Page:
She said my plan wasn’t good enough. She said she found it unattractive that I had no plan. She said she felt like she was with a boy and not a man.
She said she didn’t want to be with a boy. She couldn’t be with me. She wanted to be there for me, to help me, but she couldn’t do it as my woman, not anymore. It hurt her too much that the man she knew made her most happy was the same man who couldn’t afford to settle down with her, to get her a ring, to start a family. All of these things are things she wanted with me, and things she knew I wanted with her, yet none of them were things I could provide.
That’s what really happened, and even as I’m writing this, I hesitate to push the “publish” key, but if you’re reading it now, you know what I decided.
I know a lot of people are inspired or moved by my stories I share on this blog. People ask me all the time, what motivated me to write a “relationship” blog and I tell them, the ones I used to read weren’t as honest about their own lives as I felt they could be. I’ve always thought you can’t talk about other people’s relationships unless you’re willing to talk about your own.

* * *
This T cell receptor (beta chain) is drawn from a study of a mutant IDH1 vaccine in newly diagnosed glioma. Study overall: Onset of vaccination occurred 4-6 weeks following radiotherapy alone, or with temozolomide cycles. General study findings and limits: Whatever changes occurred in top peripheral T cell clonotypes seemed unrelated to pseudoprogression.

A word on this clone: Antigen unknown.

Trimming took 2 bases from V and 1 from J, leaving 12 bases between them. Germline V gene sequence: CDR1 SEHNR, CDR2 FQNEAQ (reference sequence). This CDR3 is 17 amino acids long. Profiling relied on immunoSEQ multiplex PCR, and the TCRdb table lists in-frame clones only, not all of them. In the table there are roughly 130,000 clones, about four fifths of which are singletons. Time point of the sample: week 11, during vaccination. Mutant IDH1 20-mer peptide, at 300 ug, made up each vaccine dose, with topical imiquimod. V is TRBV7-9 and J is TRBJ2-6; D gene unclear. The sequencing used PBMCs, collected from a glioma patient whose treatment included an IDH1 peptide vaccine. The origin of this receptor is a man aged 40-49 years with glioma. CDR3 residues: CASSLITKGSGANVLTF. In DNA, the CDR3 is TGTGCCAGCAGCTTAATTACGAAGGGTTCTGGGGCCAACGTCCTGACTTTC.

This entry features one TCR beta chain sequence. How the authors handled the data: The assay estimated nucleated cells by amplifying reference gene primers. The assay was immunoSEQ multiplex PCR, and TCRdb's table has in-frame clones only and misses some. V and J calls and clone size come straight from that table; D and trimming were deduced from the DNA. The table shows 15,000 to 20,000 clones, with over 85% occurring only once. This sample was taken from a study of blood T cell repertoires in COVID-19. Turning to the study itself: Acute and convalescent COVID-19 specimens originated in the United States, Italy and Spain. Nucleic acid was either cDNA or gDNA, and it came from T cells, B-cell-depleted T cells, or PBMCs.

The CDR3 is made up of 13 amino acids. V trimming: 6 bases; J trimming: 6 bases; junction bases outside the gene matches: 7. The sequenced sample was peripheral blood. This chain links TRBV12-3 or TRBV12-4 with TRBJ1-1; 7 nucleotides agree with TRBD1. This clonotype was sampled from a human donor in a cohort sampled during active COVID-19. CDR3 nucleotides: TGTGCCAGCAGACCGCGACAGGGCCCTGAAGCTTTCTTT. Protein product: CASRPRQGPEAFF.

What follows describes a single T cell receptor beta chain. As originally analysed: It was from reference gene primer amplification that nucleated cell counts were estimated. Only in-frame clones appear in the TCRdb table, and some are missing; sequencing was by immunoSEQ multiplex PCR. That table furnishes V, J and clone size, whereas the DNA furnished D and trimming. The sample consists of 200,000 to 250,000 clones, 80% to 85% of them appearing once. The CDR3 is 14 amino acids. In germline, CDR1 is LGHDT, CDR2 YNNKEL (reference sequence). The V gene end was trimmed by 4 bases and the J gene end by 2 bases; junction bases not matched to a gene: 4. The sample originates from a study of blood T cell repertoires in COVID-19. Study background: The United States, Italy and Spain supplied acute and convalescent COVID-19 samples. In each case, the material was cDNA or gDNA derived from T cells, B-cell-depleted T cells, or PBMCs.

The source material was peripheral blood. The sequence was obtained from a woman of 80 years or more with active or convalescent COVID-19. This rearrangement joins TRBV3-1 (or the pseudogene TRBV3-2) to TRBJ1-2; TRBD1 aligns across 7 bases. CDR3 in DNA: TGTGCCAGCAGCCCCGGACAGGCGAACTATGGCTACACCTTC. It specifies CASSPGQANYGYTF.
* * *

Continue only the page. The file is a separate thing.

That’s what this blog is about, after all, the key word in the title of the blog is “I.”
The reason I didn’t tell this story yesterday is because I know some people are going to judge the girl in it, and think she should’ve done things differently. The truth is, she too read the post yesterday and told me, it made her look weak.
She isn’t weak, and whether anyone agrees with her decision or not, I was with her that night, and I saw the strength it took for her to say those things. As hard as it was to hear them, it was just as hard for her to say them. One little detail I forgot to add is a lot of what she said was said through tears. But I can’t protect her or defend her from you all and I can’t sacrifice the truth for her protection.